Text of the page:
Wondering which regions are recovering from the recession? Or, which ones are still feeling the
The map below shows regional shifts in average estimated household income, including income from investments:
Estimate of income from investments plus wage income
These changes are the result of many factors including:
- Migration of households into and out of the ZIP codes
- Increases or decreases in unemployment
- State foreclosure rates and policies
San Antonio and San Francisco appear to have the same drop. How is that possible?
- This map only depicts percent change, not where the region started out. It also takes into account estimated lost income from investments in addition to income from wages.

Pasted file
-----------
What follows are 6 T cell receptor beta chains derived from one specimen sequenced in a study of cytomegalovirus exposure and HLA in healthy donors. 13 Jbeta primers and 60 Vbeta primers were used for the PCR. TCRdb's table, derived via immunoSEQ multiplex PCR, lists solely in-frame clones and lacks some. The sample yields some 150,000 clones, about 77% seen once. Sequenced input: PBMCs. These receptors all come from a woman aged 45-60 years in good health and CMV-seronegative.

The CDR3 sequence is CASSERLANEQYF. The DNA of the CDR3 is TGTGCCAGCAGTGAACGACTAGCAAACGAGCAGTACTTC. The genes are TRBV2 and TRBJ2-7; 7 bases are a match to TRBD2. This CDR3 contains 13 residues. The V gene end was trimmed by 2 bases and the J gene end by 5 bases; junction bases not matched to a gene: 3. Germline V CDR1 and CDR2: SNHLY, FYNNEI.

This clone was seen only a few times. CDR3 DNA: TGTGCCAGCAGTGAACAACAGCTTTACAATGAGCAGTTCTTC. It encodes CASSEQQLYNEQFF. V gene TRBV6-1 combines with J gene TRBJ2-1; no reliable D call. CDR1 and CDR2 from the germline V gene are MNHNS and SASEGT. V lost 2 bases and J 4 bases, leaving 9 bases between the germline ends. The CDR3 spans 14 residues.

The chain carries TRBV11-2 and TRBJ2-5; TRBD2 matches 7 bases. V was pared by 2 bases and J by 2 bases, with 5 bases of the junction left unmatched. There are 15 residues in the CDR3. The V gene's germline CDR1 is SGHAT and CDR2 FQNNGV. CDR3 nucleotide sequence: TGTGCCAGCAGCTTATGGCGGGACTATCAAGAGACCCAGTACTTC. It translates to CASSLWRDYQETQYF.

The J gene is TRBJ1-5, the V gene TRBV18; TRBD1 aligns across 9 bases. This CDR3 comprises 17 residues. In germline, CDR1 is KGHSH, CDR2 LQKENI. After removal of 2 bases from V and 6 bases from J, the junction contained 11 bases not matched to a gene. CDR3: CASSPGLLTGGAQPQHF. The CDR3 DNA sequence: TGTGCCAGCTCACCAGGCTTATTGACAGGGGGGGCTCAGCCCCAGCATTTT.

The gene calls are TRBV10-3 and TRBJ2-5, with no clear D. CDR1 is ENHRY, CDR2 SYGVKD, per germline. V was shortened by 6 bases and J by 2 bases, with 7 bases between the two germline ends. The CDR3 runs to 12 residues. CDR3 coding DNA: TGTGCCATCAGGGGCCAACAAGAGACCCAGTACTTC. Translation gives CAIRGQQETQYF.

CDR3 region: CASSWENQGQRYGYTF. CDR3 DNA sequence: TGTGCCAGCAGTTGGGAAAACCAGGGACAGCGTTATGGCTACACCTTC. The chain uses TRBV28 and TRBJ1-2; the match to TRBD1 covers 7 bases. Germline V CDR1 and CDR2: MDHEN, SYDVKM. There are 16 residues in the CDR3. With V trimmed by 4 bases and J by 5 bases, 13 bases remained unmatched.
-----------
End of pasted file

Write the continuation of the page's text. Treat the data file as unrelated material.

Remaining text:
- So, even if two regions both have 10% growth, one could have gone from $30,000 average estimated income in 2007 to $33,000 in 2011 and the other could have gone from $145,000 to $159,000.
Michigan and Ohio look very green. Why?
- Many communities within these states had already experienced drastic income losses and population declines prior to June of 2007. Unemployment and strained industries were already hitting these regions pre-recession.
- For example, in 2007 Ohio’s unemployment rate was 1% higher than the U.S. average while is it 0.9% lower than the national rate today.
Income has dropped more sharply in California than in Florida. Why?
- Florida has a strong retirement population with fixed incomes and a longer foreclosure process than in California so, on average, income decreases have been less severe.
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